Creating Structure for Hybrid Teams

Successful leaders in the modern world must be capable of adapting to new and shifting environments. If you’ve led teams and organizations, you know this statement to be true.  

Just a few years ago, the U.S. workforce overwhelmingly reported on-site each day – with less than 5% of all working days being from home or a remote location1.  At the height of the COVID-19 pandemic, this swung drastically in the opposite direction – with 61.5% of organizations engaging in full-time remote work2 . The average workplace is now a blend of the two – with 82% of employers adopting a “hybrid” work model of both in-person and remote work expectations3.   

But a hybrid work environment can be a double-edged sword for leaders. On one hand, it offers considerable flexibility to your employees – leading to benefits such as improved work-life balance and engagement. However, hybrid work can lead to significant organizational challenges if implemented poorly – such as decreased team productivity and output.  For hybrid teams to thrive, leaders must create structure. 

If you are a hybrid leader – or seek to be one in the future – consider these best practices to help your team thrive.

Determine a hybrid work model that best fits your team.  

First, there is no “one-size-fits-all" approach to hybrid work. Some common hybrid work models include4: 

  • Fixed Days Hybrid Model – Employees have designated days for remote work and designated days for in-person work. 

  • Core Hours Hybrid Model – Employees can choose their work location, but are required to be available in-person during specific hours 

  • Team Rotation Hybrid Model – Teams alternate between remote work and in-person work on specific days or weeks 

As a team or organizational leader, you must determine and implement a model that best fits the unique context in which you operate (industry, job function, geographic location, etc.) – no two teams will be alike.  Consult with your organizational leaders and team members to determine a method that makes the most sense. But to maximize employee engagement, consider the following: Studies show that a structure of 2-3 days per week in-office is optimal for most teams5. 

Establish clear communication expectations. 

A hybrid work model can create significant communication challenges for leaders. Approximately 50% of workers report their productivity being negatively impacted by ineffective team communication6. Poor communication also impacts levels of trust in both the leader and team members. Therefore, it is critical to set clear expectations and create a balance between synchronous (real-time) and asynchronous (self-paced) communication.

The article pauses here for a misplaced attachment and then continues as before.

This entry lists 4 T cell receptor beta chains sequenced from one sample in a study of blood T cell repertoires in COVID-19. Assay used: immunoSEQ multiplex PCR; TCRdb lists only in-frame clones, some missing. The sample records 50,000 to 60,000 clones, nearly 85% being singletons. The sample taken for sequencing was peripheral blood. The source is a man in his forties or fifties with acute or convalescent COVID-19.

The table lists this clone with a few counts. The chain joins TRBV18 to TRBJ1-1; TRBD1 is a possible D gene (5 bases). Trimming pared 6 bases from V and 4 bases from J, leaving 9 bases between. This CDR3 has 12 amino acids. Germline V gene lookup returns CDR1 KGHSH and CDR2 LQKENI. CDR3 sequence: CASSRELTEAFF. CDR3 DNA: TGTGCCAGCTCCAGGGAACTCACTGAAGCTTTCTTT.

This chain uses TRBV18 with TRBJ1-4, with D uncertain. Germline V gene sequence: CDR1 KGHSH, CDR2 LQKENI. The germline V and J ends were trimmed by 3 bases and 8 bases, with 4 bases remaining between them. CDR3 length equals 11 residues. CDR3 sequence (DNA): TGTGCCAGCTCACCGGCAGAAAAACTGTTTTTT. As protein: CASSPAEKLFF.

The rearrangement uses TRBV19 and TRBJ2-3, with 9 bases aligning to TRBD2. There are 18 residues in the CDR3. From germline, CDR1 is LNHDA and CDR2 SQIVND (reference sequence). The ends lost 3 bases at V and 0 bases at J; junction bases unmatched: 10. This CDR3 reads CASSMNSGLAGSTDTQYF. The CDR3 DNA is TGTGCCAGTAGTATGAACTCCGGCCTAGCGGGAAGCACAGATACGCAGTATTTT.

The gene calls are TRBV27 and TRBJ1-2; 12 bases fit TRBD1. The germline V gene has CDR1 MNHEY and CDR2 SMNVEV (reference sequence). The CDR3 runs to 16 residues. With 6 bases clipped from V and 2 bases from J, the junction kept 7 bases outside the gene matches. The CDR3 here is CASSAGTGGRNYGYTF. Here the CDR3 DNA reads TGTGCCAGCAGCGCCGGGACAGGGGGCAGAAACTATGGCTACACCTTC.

For leaders, assigning communication channels can be a simple and direct method to set expectations and promote individual and team accountability. With my team at the Leadership Initiative, this looks like the following: 

  • Planned project meetings, weekly huddles and brainstorming sessions held in-person (preferred) or via Microsoft Teams video call 

  • Department announcements, project reports and proposals, and other high-importance items via email  

  • Impromptu conversations, questions and meetings held in-person and via Microsoft Teams  

  • File sharing and collaboration via Microsoft Teams and OneDrive 

Maximize your time in-office.

With years of experience in both in-person and virtual meetings, we can now definitively say that in-person should be the preferred method for eligible teams and organizations. Studies show that in-person meetings provide many benefits, including6: 

  • Increased productivity 

  • Better collaboration 

  • Higher engagement 

  • Stronger employee relationships 

Leaders using a hybrid work model can use this to their advantage by structuring their team’s work accordingly. At the Leadership Initiative, we utilize a fixed hybrid work model where our entire team of six is in-office together on Tuesdays, Wednesdays and Thursdays. We intentionally schedule project meetings during these days for the reasons mentioned above, optimizing remote work days for individual tasks and focus-time. 

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Here at Lead Read Today, we endeavor to take an objective (rational, scientific) approach to analyzing leaders and leadership. All opinion pieces will be reviewed for appropriateness, and the opinions shared are solely of the author and not representative of The Ohio State University or any of its affiliates.